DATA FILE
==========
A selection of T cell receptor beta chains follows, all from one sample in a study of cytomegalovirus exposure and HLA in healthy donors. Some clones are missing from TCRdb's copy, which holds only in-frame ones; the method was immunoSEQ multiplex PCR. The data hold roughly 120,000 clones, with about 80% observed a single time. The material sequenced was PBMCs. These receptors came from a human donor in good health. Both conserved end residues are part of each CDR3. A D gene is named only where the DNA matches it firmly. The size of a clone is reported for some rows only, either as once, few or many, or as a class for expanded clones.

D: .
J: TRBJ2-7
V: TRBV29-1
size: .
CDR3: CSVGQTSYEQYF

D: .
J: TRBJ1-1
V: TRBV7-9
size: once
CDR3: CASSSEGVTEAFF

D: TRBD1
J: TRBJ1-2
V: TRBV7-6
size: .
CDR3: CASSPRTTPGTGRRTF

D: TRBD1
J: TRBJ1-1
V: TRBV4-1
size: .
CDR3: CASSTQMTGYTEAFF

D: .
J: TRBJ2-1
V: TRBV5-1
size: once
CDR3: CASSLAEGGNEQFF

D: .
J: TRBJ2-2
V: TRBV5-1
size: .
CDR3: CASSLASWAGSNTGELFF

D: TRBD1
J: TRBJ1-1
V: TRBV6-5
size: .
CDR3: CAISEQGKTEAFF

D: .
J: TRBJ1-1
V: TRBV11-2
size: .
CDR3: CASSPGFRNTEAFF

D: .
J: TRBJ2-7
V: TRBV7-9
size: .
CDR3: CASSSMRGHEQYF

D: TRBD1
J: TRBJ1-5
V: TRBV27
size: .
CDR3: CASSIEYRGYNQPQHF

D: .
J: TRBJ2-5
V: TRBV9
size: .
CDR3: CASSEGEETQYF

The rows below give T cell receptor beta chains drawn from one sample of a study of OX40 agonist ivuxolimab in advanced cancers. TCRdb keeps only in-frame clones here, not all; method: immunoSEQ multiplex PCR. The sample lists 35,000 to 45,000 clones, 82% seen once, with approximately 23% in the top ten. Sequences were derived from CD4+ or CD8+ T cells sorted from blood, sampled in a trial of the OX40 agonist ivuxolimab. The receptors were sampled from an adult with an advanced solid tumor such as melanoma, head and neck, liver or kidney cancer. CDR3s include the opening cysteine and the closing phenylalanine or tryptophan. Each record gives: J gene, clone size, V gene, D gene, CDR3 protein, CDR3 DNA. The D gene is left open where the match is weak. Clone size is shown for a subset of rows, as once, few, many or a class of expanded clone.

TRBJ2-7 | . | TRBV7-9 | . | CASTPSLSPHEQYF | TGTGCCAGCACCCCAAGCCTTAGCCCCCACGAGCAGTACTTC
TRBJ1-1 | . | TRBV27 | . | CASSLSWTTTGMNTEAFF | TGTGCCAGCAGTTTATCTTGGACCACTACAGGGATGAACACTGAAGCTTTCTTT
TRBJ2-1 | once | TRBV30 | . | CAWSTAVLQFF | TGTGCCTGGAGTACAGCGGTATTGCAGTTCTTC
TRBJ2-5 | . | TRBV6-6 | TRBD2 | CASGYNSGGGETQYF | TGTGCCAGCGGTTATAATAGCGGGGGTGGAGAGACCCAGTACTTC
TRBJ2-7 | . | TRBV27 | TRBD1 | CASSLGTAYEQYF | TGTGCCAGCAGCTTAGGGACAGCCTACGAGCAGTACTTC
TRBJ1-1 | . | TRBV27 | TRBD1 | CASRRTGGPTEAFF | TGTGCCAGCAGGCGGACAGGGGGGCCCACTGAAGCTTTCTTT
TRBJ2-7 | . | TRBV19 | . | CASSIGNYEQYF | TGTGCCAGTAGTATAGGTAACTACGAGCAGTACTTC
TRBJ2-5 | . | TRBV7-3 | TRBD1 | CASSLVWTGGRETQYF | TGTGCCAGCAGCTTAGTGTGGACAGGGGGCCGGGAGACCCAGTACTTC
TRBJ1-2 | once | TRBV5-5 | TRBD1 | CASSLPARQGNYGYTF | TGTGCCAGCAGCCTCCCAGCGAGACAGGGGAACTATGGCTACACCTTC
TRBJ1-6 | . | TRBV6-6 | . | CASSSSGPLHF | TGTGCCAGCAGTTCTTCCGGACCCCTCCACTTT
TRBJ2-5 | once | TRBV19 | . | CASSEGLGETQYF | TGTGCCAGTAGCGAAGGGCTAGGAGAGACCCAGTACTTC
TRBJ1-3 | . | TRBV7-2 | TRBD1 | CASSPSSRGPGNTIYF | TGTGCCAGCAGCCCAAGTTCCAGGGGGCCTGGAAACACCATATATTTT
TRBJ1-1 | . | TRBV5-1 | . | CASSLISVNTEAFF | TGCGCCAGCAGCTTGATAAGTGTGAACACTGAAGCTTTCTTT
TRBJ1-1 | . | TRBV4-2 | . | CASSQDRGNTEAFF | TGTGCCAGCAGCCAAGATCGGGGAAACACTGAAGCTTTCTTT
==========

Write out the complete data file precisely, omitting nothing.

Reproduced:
A selection of T cell receptor beta chains follows, all from one sample in a study of cytomegalovirus exposure and HLA in healthy donors. Some clones are missing from TCRdb's copy, which holds only in-frame ones; the method was immunoSEQ multiplex PCR. The data hold roughly 120,000 clones, with about 80% observed a single time. The material sequenced was PBMCs. These receptors came from a human donor in good health. Both conserved end residues are part of each CDR3. A D gene is named only where the DNA matches it firmly. The size of a clone is reported for some rows only, either as once, few or many, or as a class for expanded clones.

D: .
J: TRBJ2-7
V: TRBV29-1
size: .
CDR3: CSVGQTSYEQYF

D: .
J: TRBJ1-1
V: TRBV7-9
size: once
CDR3: CASSSEGVTEAFF

D: TRBD1
J: TRBJ1-2
V: TRBV7-6
size: .
CDR3: CASSPRTTPGTGRRTF

D: TRBD1
J: TRBJ1-1
V: TRBV4-1
size: .
CDR3: CASSTQMTGYTEAFF

D: .
J: TRBJ2-1
V: TRBV5-1
size: once
CDR3: CASSLAEGGNEQFF

D: .
J: TRBJ2-2
V: TRBV5-1
size: .
CDR3: CASSLASWAGSNTGELFF

D: TRBD1
J: TRBJ1-1
V: TRBV6-5
size: .
CDR3: CAISEQGKTEAFF

D: .
J: TRBJ1-1
V: TRBV11-2
size: .
CDR3: CASSPGFRNTEAFF

D: .
J: TRBJ2-7
V: TRBV7-9
size: .
CDR3: CASSSMRGHEQYF

D: TRBD1
J: TRBJ1-5
V: TRBV27
size: .
CDR3: CASSIEYRGYNQPQHF

D: .
J: TRBJ2-5
V: TRBV9
size: .
CDR3: CASSEGEETQYF

The rows below give T cell receptor beta chains drawn from one sample of a study of OX40 agonist ivuxolimab in advanced cancers. TCRdb keeps only in-frame clones here, not all; method: immunoSEQ multiplex PCR. The sample lists 35,000 to 45,000 clones, 82% seen once, with approximately 23% in the top ten. Sequences were derived from CD4+ or CD8+ T cells sorted from blood, sampled in a trial of the OX40 agonist ivuxolimab. The receptors were sampled from an adult with an advanced solid tumor such as melanoma, head and neck, liver or kidney cancer. CDR3s include the opening cysteine and the closing phenylalanine or tryptophan. Each record gives: J gene, clone size, V gene, D gene, CDR3 protein, CDR3 DNA. The D gene is left open where the match is weak. Clone size is shown for a subset of rows, as once, few, many or a class of expanded clone.

TRBJ2-7 | . | TRBV7-9 | . | CASTPSLSPHEQYF | TGTGCCAGCACCCCAAGCCTTAGCCCCCACGAGCAGTACTTC
TRBJ1-1 | . | TRBV27 | . | CASSLSWTTTGMNTEAFF | TGTGCCAGCAGTTTATCTTGGACCACTACAGGGATGAACACTGAAGCTTTCTTT
TRBJ2-1 | once | TRBV30 | . | CAWSTAVLQFF | TGTGCCTGGAGTACAGCGGTATTGCAGTTCTTC
TRBJ2-5 | . | TRBV6-6 | TRBD2 | CASGYNSGGGETQYF | TGTGCCAGCGGTTATAATAGCGGGGGTGGAGAGACCCAGTACTTC
TRBJ2-7 | . | TRBV27 | TRBD1 | CASSLGTAYEQYF | TGTGCCAGCAGCTTAGGGACAGCCTACGAGCAGTACTTC
TRBJ1-1 | . | TRBV27 | TRBD1 | CASRRTGGPTEAFF | TGTGCCAGCAGGCGGACAGGGGGGCCCACTGAAGCTTTCTTT
TRBJ2-7 | . | TRBV19 | . | CASSIGNYEQYF | TGTGCCAGTAGTATAGGTAACTACGAGCAGTACTTC
TRBJ2-5 | . | TRBV7-3 | TRBD1 | CASSLVWTGGRETQYF | TGTGCCAGCAGCTTAGTGTGGACAGGGGGCCGGGAGACCCAGTACTTC
TRBJ1-2 | once | TRBV5-5 | TRBD1 | CASSLPARQGNYGYTF | TGTGCCAGCAGCCTCCCAGCGAGACAGGGGAACTATGGCTACACCTTC
TRBJ1-6 | . | TRBV6-6 | . | CASSSSGPLHF | TGTGCCAGCAGTTCTTCCGGACCCCTCCACTTT
TRBJ2-5 | once | TRBV19 | . | CASSEGLGETQYF | TGTGCCAGTAGCGAAGGGCTAGGAGAGACCCAGTACTTC
TRBJ1-3 | . | TRBV7-2 | TRBD1 | CASSPSSRGPGNTIYF | TGTGCCAGCAGCCCAAGTTCCAGGGGGCCTGGAAACACCATATATTTT
TRBJ1-1 | . | TRBV5-1 | . | CASSLISVNTEAFF | TGCGCCAGCAGCTTGATAAGTGTGAACACTGAAGCTTTCTTT
TRBJ1-1 | . | TRBV4-2 | . | CASSQDRGNTEAFF | TGTGCCAGCAGCCAAGATCGGGGAAACACTGAAGCTTTCTTT